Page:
On June 5, 2017, the U.S. Supreme Court decided 8-0 that religiously affiliated non-profits’ pension plans are exempt from the requirements of the Employee Retirement Income Security Act of 1974 (ERISA) even if they were not originally established by a church. Newly appointed Justice Neil Gorsuch “took no part in the consideration or decision of the cases” regarding the ERISA exemption, the opinion noted.
Writing for the Court, Justice Elena Kagan framed the issue and answered, “The question presented here is whether a church must have originally established such a plan for it to so qualify. ERISA, we hold, does not impose that requirement.” In so ruling, the Supreme Court overturned decisions 3rd, 7th and 9th Circuit Courts of Appeals all of which had concluded that “plain text” of ERISA required that a pension plan be established by a church, and only by a church, to qualify for the church-plan exemption. Justice Sonia Sotomayor joined Justice Kagan’s opinion and commented that she, “agree[s] … that the statutory text compels today’s result.” She then wrote separately to discuss the policy implications of the Court’s decision.
The cases consolidated into this decision were Dignity Health v. Rollins, Advocate Health Care Network v. Stapleton and Saint Peter’s Healthcare System v. Kaplan. Justice Kagan wrote, “The petitioners identify themselves as three church-affiliated nonprofits that run hospitals and other healthcare facilities, and offer DB [defined benefit] pension plans to their employees.”
“Given the questioning by the Justices at oral argument, the result is not surprising,” said Jonathan M. Feigenbaum, an ERISA attorney, based in Boston, Massachusetts who represents individuals, in pension issues and welfare-benefits (health, life and disability) under ERISA. www.erisaattorneys.com
The lawsuits alleged that the plans were underfunded by $4 billion. In contrast, Advocate, Dignity and St. Peter’s all maintained that their pension plans were well-funded. Under ERISA, all private employers, except Church Plans, must:
- fully fund their pension plans,
- pay premiums to the Pension Benefit Guaranty Corp., and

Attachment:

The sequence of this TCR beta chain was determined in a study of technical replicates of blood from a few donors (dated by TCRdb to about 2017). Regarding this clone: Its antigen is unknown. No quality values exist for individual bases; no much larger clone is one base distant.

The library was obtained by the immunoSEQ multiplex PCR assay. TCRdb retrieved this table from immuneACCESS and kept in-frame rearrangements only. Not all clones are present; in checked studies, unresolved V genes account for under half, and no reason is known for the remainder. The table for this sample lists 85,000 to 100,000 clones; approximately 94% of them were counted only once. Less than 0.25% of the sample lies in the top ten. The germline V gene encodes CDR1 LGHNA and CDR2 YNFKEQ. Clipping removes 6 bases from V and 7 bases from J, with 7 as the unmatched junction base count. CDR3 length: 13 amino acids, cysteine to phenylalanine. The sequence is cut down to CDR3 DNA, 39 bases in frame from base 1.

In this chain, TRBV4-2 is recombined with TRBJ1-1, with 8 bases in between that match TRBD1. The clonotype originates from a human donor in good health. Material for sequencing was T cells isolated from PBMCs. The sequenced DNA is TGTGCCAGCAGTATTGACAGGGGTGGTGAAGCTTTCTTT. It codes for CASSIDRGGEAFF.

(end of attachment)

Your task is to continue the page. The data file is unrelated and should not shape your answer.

- comply with ERISA disclosures to the plan participants.
ERISA does not require employers to establish pension plans. But if an employer does, ERISA regulates the operation of a pension plan once it has been established.
“The opinion will have mixed ramifications,” says Jonathan M. Feigenbaum. “Exempting the pension plans from the demands of ERISA exposes the hospitals’ employees to a potential bad-outcome. If the employees make career-long contributions to the pension plan, and the pension plans are not adequately funded, the employees are out-of-luck.” He continued, “Congress passed ERISA, in part, after the public became aware of pension plan problems, most notably Studebaker. Its pension plan failed in 1963.”
When the Studebaker pension plan failed, only workers 60 and older received pension payments. Younger employees received either minimal pay-outs, or none at-all. The details are discussed in “The Most Glorious Story of Failure in the Business:” The Studebaker-Packard Corporation and the Origins of ERISA, Buffalo Law Review, Vol. 49, P. 683 (2001) by James Wooten.
On the other hand, “Now that certain affiliated Church Plans’ pensions are exempt from ERISA, participants, if aggrieved can proceed under state law,” said Feigenbaum. In general, ERISA is very employer friendly. Under ERISA participants are barred from suing for punitive and other extra-contractual damages. “The Supreme Court’s decision leaves harmed participants with broader remedies,” said Feigenbaum.